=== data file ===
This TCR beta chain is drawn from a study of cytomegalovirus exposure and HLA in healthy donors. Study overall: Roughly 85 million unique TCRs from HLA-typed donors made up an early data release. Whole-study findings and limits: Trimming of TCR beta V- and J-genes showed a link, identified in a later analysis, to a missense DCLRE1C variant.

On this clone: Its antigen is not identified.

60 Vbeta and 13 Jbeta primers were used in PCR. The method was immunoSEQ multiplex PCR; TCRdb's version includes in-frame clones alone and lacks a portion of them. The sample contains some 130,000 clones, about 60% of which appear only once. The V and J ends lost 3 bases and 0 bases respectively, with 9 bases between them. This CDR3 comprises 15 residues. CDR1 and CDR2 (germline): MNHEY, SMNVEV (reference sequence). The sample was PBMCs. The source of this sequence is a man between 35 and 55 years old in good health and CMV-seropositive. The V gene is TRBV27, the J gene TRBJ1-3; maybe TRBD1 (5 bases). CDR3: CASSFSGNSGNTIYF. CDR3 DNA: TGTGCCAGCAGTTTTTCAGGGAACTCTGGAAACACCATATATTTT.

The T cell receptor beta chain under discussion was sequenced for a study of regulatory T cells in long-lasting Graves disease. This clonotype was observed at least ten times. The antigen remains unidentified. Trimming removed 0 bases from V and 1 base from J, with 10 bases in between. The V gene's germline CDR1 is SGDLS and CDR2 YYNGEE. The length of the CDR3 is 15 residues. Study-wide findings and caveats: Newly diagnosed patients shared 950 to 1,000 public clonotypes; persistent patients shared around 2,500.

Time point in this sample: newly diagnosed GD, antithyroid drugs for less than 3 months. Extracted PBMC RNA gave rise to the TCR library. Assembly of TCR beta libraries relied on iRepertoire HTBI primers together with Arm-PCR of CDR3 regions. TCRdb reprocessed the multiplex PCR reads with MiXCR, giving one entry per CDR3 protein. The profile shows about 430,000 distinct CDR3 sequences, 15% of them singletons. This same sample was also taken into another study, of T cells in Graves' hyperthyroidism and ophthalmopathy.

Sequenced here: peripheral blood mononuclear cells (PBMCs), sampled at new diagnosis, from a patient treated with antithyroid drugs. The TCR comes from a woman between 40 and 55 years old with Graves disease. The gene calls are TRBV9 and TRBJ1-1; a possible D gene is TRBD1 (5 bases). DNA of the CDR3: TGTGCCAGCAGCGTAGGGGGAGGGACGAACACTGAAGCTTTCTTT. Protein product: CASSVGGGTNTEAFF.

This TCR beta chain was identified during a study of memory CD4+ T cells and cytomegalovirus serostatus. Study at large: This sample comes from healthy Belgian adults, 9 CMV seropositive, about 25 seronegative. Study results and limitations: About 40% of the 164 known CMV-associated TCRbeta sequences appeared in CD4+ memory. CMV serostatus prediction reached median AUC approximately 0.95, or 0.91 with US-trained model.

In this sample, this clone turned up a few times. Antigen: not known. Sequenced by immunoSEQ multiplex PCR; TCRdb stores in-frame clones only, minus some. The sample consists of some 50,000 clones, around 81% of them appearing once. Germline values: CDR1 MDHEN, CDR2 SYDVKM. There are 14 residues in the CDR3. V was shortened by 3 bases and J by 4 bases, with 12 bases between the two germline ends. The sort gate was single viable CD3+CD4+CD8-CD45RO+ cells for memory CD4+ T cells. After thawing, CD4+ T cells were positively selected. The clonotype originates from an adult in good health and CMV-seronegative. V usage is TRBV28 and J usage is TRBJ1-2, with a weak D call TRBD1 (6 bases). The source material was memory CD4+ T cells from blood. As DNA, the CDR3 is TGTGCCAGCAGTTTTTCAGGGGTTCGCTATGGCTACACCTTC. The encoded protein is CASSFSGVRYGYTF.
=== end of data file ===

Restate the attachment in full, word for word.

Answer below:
This TCR beta chain is drawn from a study of cytomegalovirus exposure and HLA in healthy donors. Study overall: Roughly 85 million unique TCRs from HLA-typed donors made up an early data release. Whole-study findings and limits: Trimming of TCR beta V- and J-genes showed a link, identified in a later analysis, to a missense DCLRE1C variant.

On this clone: Its antigen is not identified.

60 Vbeta and 13 Jbeta primers were used in PCR. The method was immunoSEQ multiplex PCR; TCRdb's version includes in-frame clones alone and lacks a portion of them. The sample contains some 130,000 clones, about 60% of which appear only once. The V and J ends lost 3 bases and 0 bases respectively, with 9 bases between them. This CDR3 comprises 15 residues. CDR1 and CDR2 (germline): MNHEY, SMNVEV (reference sequence). The sample was PBMCs. The source of this sequence is a man between 35 and 55 years old in good health and CMV-seropositive. The V gene is TRBV27, the J gene TRBJ1-3; maybe TRBD1 (5 bases). CDR3: CASSFSGNSGNTIYF. CDR3 DNA: TGTGCCAGCAGTTTTTCAGGGAACTCTGGAAACACCATATATTTT.

The T cell receptor beta chain under discussion was sequenced for a study of regulatory T cells in long-lasting Graves disease. This clonotype was observed at least ten times. The antigen remains unidentified. Trimming removed 0 bases from V and 1 base from J, with 10 bases in between. The V gene's germline CDR1 is SGDLS and CDR2 YYNGEE. The length of the CDR3 is 15 residues. Study-wide findings and caveats: Newly diagnosed patients shared 950 to 1,000 public clonotypes; persistent patients shared around 2,500.

Time point in this sample: newly diagnosed GD, antithyroid drugs for less than 3 months. Extracted PBMC RNA gave rise to the TCR library. Assembly of TCR beta libraries relied on iRepertoire HTBI primers together with Arm-PCR of CDR3 regions. TCRdb reprocessed the multiplex PCR reads with MiXCR, giving one entry per CDR3 protein. The profile shows about 430,000 distinct CDR3 sequences, 15% of them singletons. This same sample was also taken into another study, of T cells in Graves' hyperthyroidism and ophthalmopathy.

Sequenced here: peripheral blood mononuclear cells (PBMCs), sampled at new diagnosis, from a patient treated with antithyroid drugs. The TCR comes from a woman between 40 and 55 years old with Graves disease. The gene calls are TRBV9 and TRBJ1-1; a possible D gene is TRBD1 (5 bases). DNA of the CDR3: TGTGCCAGCAGCGTAGGGGGAGGGACGAACACTGAAGCTTTCTTT. Protein product: CASSVGGGTNTEAFF.

This TCR beta chain was identified during a study of memory CD4+ T cells and cytomegalovirus serostatus. Study at large: This sample comes from healthy Belgian adults, 9 CMV seropositive, about 25 seronegative. Study results and limitations: About 40% of the 164 known CMV-associated TCRbeta sequences appeared in CD4+ memory. CMV serostatus prediction reached median AUC approximately 0.95, or 0.91 with US-trained model.

In this sample, this clone turned up a few times. Antigen: not known. Sequenced by immunoSEQ multiplex PCR; TCRdb stores in-frame clones only, minus some. The sample consists of some 50,000 clones, around 81% of them appearing once. Germline values: CDR1 MDHEN, CDR2 SYDVKM. There are 14 residues in the CDR3. V was shortened by 3 bases and J by 4 bases, with 12 bases between the two germline ends. The sort gate was single viable CD3+CD4+CD8-CD45RO+ cells for memory CD4+ T cells. After thawing, CD4+ T cells were positively selected. The clonotype originates from an adult in good health and CMV-seronegative. V usage is TRBV28 and J usage is TRBJ1-2, with a weak D call TRBD1 (6 bases). The source material was memory CD4+ T cells from blood. As DNA, the CDR3 is TGTGCCAGCAGTTTTTCAGGGGTTCGCTATGGCTACACCTTC. The encoded protein is CASSFSGVRYGYTF.